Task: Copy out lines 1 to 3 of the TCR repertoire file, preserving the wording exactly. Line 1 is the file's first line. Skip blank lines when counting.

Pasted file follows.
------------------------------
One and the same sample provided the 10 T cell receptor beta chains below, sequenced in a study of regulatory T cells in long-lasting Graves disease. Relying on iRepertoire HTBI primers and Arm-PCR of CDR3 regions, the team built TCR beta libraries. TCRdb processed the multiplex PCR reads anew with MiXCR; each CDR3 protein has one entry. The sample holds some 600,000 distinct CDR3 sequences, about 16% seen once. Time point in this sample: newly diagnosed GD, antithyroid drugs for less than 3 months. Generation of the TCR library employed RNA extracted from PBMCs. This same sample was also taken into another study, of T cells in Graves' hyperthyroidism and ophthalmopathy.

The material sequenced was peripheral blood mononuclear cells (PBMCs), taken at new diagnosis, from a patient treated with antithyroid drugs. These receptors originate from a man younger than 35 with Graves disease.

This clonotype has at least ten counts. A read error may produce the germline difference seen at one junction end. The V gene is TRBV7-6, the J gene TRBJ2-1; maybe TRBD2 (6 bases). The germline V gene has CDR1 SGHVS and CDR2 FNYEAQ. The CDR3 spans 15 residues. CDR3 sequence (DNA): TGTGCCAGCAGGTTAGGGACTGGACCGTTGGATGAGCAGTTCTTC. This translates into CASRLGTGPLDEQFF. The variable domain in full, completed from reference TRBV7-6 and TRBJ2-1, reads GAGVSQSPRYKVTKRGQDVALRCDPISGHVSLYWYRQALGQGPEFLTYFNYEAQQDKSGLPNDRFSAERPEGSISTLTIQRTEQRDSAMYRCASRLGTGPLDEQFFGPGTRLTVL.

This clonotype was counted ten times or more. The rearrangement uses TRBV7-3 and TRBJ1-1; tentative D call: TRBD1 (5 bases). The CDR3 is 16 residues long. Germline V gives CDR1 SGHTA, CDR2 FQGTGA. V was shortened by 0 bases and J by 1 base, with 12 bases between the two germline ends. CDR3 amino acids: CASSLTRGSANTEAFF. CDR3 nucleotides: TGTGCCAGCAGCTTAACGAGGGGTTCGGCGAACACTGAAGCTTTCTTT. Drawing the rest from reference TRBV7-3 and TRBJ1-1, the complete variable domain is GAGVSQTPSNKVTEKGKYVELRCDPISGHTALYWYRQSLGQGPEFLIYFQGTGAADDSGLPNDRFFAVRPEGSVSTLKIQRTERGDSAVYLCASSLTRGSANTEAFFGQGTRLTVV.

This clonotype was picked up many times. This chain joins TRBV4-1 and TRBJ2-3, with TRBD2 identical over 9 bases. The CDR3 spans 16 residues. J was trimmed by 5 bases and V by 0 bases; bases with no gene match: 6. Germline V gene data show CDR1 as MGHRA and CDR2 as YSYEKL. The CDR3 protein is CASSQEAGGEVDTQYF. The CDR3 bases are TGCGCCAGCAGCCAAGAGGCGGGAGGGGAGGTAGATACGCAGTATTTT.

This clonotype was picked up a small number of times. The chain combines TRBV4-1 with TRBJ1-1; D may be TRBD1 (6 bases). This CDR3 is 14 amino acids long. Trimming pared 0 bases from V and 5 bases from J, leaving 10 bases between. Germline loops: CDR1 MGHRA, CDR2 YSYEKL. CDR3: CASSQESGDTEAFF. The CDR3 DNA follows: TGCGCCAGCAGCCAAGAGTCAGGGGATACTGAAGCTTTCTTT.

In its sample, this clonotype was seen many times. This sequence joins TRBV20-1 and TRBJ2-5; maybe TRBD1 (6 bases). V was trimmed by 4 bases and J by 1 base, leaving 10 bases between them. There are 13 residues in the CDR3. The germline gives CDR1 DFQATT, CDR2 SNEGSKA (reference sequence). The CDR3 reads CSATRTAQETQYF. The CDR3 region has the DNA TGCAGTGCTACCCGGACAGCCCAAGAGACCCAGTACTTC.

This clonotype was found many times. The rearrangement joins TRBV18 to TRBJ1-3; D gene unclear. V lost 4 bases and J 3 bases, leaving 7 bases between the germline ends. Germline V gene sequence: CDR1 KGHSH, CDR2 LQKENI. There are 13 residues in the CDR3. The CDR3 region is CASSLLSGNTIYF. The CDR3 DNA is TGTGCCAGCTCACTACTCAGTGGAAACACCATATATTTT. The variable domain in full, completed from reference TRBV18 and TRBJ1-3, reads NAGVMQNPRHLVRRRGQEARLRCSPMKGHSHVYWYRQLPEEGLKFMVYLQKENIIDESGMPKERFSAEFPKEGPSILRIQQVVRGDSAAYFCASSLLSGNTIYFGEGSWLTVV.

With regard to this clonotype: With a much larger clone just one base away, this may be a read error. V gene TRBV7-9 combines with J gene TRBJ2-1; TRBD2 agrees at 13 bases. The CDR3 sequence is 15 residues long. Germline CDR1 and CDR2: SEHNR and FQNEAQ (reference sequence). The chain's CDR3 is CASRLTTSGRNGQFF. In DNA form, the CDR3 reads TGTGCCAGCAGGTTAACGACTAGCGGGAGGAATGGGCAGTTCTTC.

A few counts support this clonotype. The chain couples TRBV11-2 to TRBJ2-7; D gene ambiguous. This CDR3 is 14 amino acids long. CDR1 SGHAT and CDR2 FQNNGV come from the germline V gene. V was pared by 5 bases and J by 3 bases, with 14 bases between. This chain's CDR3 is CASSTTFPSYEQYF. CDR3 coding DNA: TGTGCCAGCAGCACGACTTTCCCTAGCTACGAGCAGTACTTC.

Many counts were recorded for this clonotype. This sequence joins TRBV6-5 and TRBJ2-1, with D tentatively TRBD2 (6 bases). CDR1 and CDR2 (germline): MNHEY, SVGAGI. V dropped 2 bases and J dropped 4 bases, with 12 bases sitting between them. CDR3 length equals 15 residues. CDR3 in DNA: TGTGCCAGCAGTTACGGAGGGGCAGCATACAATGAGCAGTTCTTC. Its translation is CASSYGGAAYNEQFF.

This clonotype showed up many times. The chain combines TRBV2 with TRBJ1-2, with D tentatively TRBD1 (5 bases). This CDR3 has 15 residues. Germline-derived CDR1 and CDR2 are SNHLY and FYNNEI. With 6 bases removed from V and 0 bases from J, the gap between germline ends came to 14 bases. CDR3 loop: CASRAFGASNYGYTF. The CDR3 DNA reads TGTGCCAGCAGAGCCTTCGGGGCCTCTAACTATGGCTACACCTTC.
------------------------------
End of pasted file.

One and the same sample provided the 10 T cell receptor beta chains below, sequenced in a study of regulatory T cells in long-lasting Graves disease. Relying on iRepertoire HTBI primers and Arm-PCR of CDR3 regions, the team built TCR beta libraries. TCRdb processed the multiplex PCR reads anew with MiXCR; each CDR3 protein has one entry. The sample holds some 600,000 distinct CDR3 sequences, about 16% seen once. Time point in this sample: newly diagnosed GD, antithyroid drugs for less than 3 months. Generation of the TCR library employed RNA extracted from PBMCs. This same sample was also taken into another study, of T cells in Graves' hyperthyroidism and ophthalmopathy.

The material sequenced was peripheral blood mononuclear cells (PBMCs), taken at new diagnosis, from a patient treated with antithyroid drugs. These receptors originate from a man younger than 35 with Graves disease.

This clonotype has at least ten counts. A read error may produce the germline difference seen at one junction end. The V gene is TRBV7-6, the J gene TRBJ2-1; maybe TRBD2 (6 bases). The germline V gene has CDR1 SGHVS and CDR2 FNYEAQ. The CDR3 spans 15 residues. CDR3 sequence (DNA): TGTGCCAGCAGGTTAGGGACTGGACCGTTGGATGAGCAGTTCTTC. This translates into CASRLGTGPLDEQFF. The variable domain in full, completed from reference TRBV7-6 and TRBJ2-1, reads GAGVSQSPRYKVTKRGQDVALRCDPISGHVSLYWYRQALGQGPEFLTYFNYEAQQDKSGLPNDRFSAERPEGSISTLTIQRTEQRDSAMYRCASRLGTGPLDEQFFGPGTRLTVL.